Recollecting: Master of Orion 2

Recollecting: Master of Orion 2

Yesterday’s Expansion Pack has me thinking a lot about technological advancement, so come with me as I muse about that classic 4X space strategy game, Master of Orion II. MoO2’s “tech tree” is really just eight parallel lines representing different fields of scientific advancement, from biology to physics to sociology. There is no cross-pollination between

Expansion Pack: Timeline: Inventions

Expansion Pack: Timeline: Inventions

This feature is a companion to my board game reviews on the Extra Life Community Blog. You can find my review of Timeline: Inventions here. One of the interesting patterns that arose as I was playing Timeline: Inventions was the way in which people would be wrong. More often than not, when someone guessed at

Greenlight Spotlight: Contrast

Having established the sort of games on Greenlight I downvote to oblivion and why last week, I will now move on to highlighting games I think deserve your attention. Before I do that, though, I will note that Steam has made the user interface for Greenlight a bit more friendly, offering to generate you a

Counterfactuals and Teaching

Wo ho ho ho, a post from Tim?! It cannot be! Yes, I am once again attempting to maintain the subtle illusion that this blog is a two-man effort, instead of allowing Seth to shoulder all the weight of our page views. Luckily for me, today there occurred an eclipse of two arcane events. The first

The Ethics of Transhumanism in Deus Ex: Human Revolution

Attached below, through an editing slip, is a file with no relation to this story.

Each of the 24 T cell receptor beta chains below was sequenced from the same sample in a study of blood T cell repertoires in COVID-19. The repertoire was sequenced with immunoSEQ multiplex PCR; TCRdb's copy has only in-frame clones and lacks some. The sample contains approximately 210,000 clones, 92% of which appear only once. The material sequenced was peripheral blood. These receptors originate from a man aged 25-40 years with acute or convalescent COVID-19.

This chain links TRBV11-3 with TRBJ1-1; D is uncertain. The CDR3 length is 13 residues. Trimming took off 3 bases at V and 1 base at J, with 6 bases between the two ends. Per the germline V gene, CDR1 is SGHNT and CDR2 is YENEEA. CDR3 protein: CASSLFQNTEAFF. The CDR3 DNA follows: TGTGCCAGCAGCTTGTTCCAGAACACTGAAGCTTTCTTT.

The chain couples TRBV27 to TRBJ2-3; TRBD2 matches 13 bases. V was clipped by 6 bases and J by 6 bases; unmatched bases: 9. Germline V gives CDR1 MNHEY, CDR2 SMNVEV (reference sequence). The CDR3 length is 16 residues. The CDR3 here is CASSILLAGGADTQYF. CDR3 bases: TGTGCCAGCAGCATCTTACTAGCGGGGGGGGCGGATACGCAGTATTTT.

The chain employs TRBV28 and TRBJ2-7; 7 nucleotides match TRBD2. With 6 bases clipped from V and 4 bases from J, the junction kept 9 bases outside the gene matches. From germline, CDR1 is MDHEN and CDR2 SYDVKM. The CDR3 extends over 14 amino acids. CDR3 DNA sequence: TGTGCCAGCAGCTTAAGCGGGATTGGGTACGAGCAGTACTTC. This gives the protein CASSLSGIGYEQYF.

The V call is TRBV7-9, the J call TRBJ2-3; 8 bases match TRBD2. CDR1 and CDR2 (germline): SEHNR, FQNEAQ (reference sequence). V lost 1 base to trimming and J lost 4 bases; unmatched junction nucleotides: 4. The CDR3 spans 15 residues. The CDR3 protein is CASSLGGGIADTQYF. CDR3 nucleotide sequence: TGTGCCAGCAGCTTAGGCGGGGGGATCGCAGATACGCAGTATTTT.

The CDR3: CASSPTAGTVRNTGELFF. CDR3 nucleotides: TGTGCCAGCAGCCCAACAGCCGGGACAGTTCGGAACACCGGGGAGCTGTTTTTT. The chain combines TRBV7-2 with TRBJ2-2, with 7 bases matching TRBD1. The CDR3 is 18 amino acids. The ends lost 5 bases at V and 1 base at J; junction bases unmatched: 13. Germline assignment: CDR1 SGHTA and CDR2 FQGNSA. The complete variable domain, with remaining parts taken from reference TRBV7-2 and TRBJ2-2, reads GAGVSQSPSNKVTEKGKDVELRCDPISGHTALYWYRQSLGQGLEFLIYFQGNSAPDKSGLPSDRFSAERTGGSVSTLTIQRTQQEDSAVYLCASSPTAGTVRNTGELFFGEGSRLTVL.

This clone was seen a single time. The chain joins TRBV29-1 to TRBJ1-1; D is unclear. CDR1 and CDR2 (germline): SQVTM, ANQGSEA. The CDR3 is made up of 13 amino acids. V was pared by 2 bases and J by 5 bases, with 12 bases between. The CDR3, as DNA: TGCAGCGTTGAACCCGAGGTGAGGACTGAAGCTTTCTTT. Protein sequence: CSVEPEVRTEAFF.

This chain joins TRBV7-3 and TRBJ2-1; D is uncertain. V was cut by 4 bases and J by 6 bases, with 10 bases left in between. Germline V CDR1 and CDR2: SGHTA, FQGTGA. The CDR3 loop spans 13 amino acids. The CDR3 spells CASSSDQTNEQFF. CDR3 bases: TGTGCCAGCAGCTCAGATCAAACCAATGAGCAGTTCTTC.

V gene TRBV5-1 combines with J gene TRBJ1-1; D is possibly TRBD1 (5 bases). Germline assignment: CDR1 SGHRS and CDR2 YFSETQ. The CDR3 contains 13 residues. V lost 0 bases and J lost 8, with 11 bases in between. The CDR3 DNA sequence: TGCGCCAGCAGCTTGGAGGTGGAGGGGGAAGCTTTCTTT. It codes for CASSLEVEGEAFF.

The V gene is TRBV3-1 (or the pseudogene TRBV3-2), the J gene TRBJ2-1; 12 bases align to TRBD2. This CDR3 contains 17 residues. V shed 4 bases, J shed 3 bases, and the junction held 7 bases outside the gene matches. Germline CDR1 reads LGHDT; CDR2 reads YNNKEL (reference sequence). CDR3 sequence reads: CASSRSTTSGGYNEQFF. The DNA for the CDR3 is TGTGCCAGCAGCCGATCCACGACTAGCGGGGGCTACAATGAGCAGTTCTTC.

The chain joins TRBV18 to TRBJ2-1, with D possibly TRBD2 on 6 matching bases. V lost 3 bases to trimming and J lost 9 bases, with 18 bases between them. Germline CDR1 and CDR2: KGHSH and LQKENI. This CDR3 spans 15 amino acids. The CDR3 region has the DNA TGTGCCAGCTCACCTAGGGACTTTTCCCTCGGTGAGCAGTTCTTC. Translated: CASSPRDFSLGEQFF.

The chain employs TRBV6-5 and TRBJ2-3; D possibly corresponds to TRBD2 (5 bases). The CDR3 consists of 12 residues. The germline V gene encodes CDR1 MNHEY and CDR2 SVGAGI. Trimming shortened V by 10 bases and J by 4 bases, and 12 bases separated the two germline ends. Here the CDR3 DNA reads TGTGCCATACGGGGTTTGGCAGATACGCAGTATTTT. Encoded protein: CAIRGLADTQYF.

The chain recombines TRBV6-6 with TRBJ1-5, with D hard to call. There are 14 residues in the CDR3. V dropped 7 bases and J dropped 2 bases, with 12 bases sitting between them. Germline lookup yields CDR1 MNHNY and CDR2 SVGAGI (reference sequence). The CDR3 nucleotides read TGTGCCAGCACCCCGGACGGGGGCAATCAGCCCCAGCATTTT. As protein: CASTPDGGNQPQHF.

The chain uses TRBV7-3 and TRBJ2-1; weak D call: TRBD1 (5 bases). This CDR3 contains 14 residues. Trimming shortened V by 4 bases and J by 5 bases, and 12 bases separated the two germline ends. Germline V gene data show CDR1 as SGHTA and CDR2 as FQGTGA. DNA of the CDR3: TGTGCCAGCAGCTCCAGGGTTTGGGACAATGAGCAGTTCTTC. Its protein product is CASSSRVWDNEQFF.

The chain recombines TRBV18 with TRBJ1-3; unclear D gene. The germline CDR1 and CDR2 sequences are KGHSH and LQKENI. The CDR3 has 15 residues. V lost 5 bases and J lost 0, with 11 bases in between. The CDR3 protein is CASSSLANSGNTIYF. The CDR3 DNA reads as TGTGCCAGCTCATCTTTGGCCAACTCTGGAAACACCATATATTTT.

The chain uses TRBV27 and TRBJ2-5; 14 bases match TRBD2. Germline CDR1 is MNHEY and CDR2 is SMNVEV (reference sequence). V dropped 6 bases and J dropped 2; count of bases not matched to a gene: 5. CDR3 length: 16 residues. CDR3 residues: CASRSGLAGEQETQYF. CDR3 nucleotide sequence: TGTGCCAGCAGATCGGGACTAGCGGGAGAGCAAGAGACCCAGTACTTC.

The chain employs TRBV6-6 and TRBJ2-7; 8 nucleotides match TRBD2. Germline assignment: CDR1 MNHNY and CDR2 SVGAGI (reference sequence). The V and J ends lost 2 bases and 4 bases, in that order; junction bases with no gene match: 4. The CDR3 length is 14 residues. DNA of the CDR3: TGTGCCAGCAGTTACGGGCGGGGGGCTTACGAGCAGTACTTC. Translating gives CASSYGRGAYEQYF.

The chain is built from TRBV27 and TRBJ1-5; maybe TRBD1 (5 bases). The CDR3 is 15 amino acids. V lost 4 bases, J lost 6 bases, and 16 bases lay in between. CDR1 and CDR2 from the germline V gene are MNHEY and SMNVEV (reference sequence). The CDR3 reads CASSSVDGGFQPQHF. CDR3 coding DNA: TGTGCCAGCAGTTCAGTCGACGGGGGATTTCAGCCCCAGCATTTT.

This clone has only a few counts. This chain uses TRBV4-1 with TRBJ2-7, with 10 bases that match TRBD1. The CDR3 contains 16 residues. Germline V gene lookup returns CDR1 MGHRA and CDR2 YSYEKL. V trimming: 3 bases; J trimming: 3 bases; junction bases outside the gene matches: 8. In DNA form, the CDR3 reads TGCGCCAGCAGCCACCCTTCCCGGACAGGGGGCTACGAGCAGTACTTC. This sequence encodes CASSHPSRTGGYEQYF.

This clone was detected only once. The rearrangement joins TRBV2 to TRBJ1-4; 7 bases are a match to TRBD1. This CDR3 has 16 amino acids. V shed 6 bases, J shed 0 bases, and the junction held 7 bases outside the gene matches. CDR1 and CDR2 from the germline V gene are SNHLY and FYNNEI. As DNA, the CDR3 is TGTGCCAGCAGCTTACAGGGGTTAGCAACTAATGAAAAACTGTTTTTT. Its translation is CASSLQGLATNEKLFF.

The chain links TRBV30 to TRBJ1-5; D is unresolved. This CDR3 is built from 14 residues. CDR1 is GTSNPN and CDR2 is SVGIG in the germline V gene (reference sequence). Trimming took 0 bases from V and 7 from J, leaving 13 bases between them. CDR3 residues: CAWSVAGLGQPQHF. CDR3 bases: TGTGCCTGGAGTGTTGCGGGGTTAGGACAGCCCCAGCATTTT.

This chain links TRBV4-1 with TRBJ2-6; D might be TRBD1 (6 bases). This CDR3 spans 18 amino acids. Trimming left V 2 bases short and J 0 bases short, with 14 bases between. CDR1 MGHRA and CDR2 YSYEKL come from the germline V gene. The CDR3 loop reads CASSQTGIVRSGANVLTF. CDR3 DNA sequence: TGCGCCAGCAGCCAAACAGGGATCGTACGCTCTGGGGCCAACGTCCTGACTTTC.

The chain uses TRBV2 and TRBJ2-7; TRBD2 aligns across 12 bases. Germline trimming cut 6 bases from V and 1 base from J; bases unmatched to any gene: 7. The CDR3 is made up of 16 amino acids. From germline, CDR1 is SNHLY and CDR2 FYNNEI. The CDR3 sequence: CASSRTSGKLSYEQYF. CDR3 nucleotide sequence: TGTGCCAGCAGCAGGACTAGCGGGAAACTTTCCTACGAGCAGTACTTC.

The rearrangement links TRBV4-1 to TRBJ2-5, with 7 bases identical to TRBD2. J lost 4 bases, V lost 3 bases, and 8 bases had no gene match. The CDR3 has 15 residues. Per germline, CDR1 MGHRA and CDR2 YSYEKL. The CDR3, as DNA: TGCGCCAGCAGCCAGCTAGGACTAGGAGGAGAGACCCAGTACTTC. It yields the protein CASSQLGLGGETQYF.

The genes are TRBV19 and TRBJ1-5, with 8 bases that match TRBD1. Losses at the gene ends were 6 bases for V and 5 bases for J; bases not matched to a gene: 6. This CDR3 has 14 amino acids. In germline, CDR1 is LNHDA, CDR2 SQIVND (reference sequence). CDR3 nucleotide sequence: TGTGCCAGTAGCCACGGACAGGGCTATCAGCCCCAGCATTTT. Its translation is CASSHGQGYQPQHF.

Deus Ex: Human Revolution, like any good piece of science fiction, explores the future to comment on current issues as well as issues that might arise from proposed or envisioned technologies. The game uses its concept of “mechanical augmentation,” or advanced prosthesis that restore or enhance human capabilities to explore a variety of issues. One issue explicitly explored is the ethical problems that arise when doctors are forced to make far reaching decisions about the health and quality of life of a patient whose life is in danger and who is unable to give consent due to being unconscious. Adam Jensen’s “bionic man” montage is peppered with snippets of conversation dropping lines like “He doesn’t need that,” indicating that decisions about what to keep and what to replace are being made without his input. This problem is continually invoked by the game, both in Jensen’s own ambivalence to his augmented state (spawning the viral meme “I never asked for this.”), and in a side quest where Jensen discovers a man who has been shot in the gut and is paralyzed from the waist down and wishes to be euthanized rather than get augmented legs to restore his ability to walk or spend his life in a wheelchair. Jensen (and therefore the player), faced by a man who has the opportunity to make the decision that was made for him, has the option of complying with the man’s wishes and giving him a lethal dose of morphine, talking him out of his desire to die, or simply leaving him and calling an ambulance. In this way, the game addresses quality of life issues and the right to die in a thoughtful manner and asks the player to make (or avoid making) a decision.